Subject: [fem-women2000 333] WA : June 5 : Women Weaving Spaces on the Internet (fwd)
From: lalamaziwa <>
Date: Wed, 07 Jun 2000 09:01:24 -0400
Seq: 333

Forwarded by lalamaziwa <>
---------------- Original message follows ----------------
 From: karen banks <>
 To: Multiple recipients of list <>
 Date: Tue, 6 Jun 2000 07:15:55 +0200
 Subject: [B5NGONEWS] WA : June 5 : Women Weaving Spaces on the Internet

Women Weaving Spaces on the Internet

"It seems to me that women have a choice - to give up on the Net, or to 
start shaping the Net ourselves, before it gets any more misshapen." 
(Shaping the Internet for global justice, Agenda No.32, 1997, Agenda 
Editorial Collective)

Women's networks are nothing new. Women's social, political, formal and 
informal networks have existed for centuries. The core reason for the 
existence of networks, is usually to share information. ABANTU for 
Development notes that it is often one of the few tools that are freely 
accessible to women who may be marginalised by the processes and decisions 
that shape their lives.

Networks do not operate in isolation. They are affected by external 
environments which are often harsh for women in Africa. African women are 
not a homogenous group and African women's networks are diverse and 
complex. They are challenged by differences such as race, class, geographic 
location, access to essential resources such as education, land, water, 
health care and systems of credit. Electronic communication and access to 
new communication technologies are no exception. They are directly 
influenced by social reality.

Electronic networking has the potential to foster linkages between 
organisations, structures and projects. Geographical and national barriers 
can be broken. The Internet challenges the tension between local and global 
and makes information available that we would not otherwise have access to. 
Women's networks use the potential offered by the Internet to challenge 
gender injustice.

How Women's Groups and Individual Women are Using Electronic Communication
The Internet is being used by women's networks in various ways that 
include: communicating, finding and sharing information, peer support, 
lobbying and advocacy, solidarity campaigns and research to advocate more 
equitable access to new communication technologies for women. Practical 
applications include distributing alternative, balanced and equitable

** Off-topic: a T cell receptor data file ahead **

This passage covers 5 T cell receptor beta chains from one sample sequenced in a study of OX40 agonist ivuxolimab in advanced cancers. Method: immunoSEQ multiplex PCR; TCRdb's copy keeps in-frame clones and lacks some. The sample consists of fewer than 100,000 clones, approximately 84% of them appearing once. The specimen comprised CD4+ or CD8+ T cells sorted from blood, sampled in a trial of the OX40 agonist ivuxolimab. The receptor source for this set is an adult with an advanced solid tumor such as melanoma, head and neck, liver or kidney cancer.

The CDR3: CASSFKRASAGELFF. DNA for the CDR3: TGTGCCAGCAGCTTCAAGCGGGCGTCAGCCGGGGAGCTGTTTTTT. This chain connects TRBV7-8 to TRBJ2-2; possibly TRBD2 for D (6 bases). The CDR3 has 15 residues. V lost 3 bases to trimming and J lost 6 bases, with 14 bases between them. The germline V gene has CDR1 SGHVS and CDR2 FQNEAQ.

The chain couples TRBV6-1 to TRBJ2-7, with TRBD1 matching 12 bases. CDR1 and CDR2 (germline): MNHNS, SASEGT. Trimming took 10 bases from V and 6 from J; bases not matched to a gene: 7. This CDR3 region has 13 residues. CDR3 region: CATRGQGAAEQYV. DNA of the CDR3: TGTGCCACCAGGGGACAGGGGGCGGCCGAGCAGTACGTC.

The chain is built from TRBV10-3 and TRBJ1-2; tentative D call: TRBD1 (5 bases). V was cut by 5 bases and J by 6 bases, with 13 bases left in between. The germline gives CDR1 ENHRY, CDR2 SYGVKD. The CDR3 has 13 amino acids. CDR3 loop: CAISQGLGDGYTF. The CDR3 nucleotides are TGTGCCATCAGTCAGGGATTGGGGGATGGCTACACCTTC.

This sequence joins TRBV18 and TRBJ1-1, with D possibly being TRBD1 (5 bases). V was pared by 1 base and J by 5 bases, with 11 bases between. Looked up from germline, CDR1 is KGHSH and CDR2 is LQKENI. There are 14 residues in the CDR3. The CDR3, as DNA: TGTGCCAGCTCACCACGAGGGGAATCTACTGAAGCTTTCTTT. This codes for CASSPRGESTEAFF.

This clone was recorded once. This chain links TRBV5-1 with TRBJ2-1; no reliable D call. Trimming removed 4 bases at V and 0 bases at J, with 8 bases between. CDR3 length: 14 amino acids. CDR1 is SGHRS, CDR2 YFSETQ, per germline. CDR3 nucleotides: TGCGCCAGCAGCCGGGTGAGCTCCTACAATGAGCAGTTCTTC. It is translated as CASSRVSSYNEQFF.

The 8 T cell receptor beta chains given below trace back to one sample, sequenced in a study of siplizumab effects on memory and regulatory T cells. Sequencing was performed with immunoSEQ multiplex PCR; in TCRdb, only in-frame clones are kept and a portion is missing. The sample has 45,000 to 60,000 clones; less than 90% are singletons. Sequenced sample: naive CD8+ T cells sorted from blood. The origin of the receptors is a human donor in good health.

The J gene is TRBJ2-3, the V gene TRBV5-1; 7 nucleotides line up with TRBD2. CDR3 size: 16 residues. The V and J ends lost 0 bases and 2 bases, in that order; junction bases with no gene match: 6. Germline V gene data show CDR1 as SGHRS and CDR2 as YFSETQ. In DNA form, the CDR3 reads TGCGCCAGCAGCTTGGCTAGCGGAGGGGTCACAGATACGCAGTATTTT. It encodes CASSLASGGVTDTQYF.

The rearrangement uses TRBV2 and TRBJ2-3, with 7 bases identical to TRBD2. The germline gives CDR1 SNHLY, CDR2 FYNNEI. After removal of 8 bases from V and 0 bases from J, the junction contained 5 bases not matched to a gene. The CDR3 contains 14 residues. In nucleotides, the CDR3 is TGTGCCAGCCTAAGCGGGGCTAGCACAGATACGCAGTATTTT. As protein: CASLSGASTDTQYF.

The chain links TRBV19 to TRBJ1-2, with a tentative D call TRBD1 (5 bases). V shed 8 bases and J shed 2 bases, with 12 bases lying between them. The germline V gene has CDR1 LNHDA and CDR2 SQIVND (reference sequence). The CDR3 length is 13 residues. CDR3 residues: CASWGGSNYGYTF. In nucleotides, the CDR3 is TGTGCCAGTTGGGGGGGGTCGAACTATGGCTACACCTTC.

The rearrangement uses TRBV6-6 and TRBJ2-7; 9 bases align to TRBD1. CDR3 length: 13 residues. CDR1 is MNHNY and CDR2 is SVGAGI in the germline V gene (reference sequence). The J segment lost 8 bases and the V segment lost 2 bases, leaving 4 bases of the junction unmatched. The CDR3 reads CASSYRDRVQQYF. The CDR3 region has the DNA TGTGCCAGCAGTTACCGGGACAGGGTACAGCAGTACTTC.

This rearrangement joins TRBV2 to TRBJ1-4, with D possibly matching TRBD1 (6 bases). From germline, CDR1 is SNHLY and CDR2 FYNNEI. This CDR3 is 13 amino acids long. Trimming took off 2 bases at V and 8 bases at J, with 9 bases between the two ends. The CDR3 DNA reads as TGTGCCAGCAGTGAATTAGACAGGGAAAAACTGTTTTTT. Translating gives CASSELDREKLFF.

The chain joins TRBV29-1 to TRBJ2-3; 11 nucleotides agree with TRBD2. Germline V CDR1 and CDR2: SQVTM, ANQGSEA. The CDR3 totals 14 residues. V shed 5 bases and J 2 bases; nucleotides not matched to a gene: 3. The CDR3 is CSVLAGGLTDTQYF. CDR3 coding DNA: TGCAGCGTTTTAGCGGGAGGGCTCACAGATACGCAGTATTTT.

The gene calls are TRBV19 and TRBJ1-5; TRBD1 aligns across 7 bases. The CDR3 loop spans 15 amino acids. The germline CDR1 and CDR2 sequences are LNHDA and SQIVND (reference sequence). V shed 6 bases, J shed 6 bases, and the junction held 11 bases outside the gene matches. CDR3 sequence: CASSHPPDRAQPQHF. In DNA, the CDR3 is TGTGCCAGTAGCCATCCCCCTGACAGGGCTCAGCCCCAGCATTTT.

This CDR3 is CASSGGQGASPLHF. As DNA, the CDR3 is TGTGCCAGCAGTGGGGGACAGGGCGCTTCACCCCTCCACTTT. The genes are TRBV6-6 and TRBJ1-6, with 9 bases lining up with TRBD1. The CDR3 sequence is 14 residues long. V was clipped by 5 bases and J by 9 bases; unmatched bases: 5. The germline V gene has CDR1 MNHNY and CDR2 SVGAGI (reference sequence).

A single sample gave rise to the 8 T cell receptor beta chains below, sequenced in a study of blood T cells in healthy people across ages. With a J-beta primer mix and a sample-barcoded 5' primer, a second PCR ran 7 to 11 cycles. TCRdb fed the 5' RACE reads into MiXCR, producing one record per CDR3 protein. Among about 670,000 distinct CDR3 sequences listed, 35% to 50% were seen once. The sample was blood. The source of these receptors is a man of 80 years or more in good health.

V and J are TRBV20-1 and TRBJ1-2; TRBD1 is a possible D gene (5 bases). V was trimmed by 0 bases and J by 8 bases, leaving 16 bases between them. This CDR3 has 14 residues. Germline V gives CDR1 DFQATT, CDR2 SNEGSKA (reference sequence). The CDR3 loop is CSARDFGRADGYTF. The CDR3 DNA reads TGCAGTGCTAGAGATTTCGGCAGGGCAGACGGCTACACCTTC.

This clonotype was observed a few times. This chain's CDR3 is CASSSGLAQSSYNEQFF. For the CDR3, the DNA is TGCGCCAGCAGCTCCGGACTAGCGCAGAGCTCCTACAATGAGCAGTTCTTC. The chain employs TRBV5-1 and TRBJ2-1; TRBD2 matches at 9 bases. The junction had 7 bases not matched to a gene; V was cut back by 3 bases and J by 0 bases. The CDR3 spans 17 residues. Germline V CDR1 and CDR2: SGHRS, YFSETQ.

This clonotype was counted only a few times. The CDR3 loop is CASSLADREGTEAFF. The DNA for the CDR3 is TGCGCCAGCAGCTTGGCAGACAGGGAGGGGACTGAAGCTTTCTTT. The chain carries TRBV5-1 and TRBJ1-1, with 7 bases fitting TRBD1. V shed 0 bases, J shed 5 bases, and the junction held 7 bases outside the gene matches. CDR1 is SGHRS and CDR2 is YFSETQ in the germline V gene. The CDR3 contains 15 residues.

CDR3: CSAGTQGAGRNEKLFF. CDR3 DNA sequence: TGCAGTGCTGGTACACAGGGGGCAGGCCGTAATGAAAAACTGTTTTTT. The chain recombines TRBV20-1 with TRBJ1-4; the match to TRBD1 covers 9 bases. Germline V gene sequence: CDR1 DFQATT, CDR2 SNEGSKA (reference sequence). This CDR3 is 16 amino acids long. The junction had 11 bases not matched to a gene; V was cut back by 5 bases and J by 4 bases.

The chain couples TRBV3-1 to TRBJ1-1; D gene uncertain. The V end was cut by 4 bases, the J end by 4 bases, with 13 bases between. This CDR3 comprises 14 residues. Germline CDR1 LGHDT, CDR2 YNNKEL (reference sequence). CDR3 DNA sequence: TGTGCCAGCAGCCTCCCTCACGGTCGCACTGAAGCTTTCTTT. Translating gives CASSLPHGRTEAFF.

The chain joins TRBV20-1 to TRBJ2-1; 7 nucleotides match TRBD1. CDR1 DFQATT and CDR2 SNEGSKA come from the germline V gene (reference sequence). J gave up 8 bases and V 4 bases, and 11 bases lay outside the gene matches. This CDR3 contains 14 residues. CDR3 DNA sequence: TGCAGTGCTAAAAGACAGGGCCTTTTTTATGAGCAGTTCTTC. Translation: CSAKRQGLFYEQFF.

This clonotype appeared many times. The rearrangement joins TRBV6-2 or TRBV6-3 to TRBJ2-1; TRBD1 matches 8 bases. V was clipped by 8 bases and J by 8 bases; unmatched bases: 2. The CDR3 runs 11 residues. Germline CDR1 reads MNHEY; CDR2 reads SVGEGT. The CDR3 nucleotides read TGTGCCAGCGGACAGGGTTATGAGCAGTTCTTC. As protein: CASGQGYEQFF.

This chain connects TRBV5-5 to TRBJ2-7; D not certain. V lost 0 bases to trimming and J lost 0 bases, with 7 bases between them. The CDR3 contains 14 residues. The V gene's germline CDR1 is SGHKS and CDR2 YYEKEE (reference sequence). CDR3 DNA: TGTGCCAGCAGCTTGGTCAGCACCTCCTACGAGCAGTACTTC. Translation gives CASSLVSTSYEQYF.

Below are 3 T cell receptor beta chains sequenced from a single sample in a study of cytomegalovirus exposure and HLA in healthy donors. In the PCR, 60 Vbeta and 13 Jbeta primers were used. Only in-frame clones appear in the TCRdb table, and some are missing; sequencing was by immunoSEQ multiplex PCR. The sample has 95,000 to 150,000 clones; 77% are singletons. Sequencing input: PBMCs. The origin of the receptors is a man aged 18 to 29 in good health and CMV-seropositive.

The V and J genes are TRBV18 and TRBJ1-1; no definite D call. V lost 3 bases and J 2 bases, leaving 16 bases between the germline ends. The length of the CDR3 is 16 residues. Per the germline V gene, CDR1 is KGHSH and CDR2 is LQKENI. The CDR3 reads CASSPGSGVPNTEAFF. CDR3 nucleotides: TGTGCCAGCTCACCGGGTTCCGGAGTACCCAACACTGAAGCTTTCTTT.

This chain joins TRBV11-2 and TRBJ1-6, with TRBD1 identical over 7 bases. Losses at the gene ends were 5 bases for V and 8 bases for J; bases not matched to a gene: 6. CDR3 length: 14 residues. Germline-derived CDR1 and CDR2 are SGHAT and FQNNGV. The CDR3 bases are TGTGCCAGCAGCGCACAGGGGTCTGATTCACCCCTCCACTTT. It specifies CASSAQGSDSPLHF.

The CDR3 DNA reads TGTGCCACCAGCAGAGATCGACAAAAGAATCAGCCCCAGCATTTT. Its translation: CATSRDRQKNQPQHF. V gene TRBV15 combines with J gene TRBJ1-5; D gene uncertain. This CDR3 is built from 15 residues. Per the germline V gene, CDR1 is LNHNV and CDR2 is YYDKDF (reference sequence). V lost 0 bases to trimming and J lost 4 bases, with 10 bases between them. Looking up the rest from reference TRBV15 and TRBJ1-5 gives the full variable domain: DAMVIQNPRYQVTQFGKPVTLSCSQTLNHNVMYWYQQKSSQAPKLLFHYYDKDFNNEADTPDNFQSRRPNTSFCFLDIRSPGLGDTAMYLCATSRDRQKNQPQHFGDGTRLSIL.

portrayals of women; exchange views, experiences and news with other gender 
activists, promoting local, regional and global petitioning; publish 
material; share and promote organisational work; access and disseminate 
up-to-date information from around the world.

The speed and immediacy of electronic communication makes it an effective 
tool for activists to employ when responding to issues which demand 
immediate attention. The Internet has a wide reach and crosses national and 
geographical boundaries and is particularly effective when urgent responses 
are needed.

Examples of how the Internet is being used by women's organisations are:

Information sharing, solidarity, support
Lobbying and advocacy
Information development and dissemination
Global Networking: crossing boundaries through a common issue (the Beijing 
process is a good example of this!)

Singing the praises of technology is not enough. Women are also putting in 
place mechanisms which support and develop women's use of new technologies. 
Some of the mechanisms are:
Education and Training
ICT policy intervention
Creating local, indigenous content
Training girls to use new technologies
Participatory Development: building web sites together
Democratising Access to Information: using 'old' and 'new' technologies

Given the ever-changing nature of ICTs, we cannot stand still and assume 
that we have reached a point where we understand them and utilise them 
adequately. Networks, or webs, by the same token, are changeable by their 
very nature.

Women in Africa are linking the implementation of ICTs to challenging the 
realities of poverty, sexual violence, political inequalities etc. locally 
and building a strong globally linked women's movement in Africa. 
Globalisation is at the heart of this type of networking. African women 
have the choice to weave into the global network, or stay outside and watch 
the shrinking world exclude Africa and not learn from issues that are truly 
African. Weaving webs is about movement. The impact we make on issues of 
social justice depends on how nimbly we make our way through the existing 
webs in drawing our own lines through it.

The use of electronic spaces is an example of how women are stretching the 
boundaries and divides that allow them to network, organise and change the 

Jenny Radloff
Sonja Boezak

                   GreenNet Limited/GreenNet Educational Trust
       Bradley Close, 74-77 White Lion Street, London, N1 9PF, England
                   tel: +44/171-713-1941  fax: +44/171-837-5551

 _________________________________________________________________________ for Women 2000, UN Special Session on Beijing+5
 Searcheable Archive
 visit fem-net HomePage for other mailing lists

Return to Index
Return to fem-women2000 HOME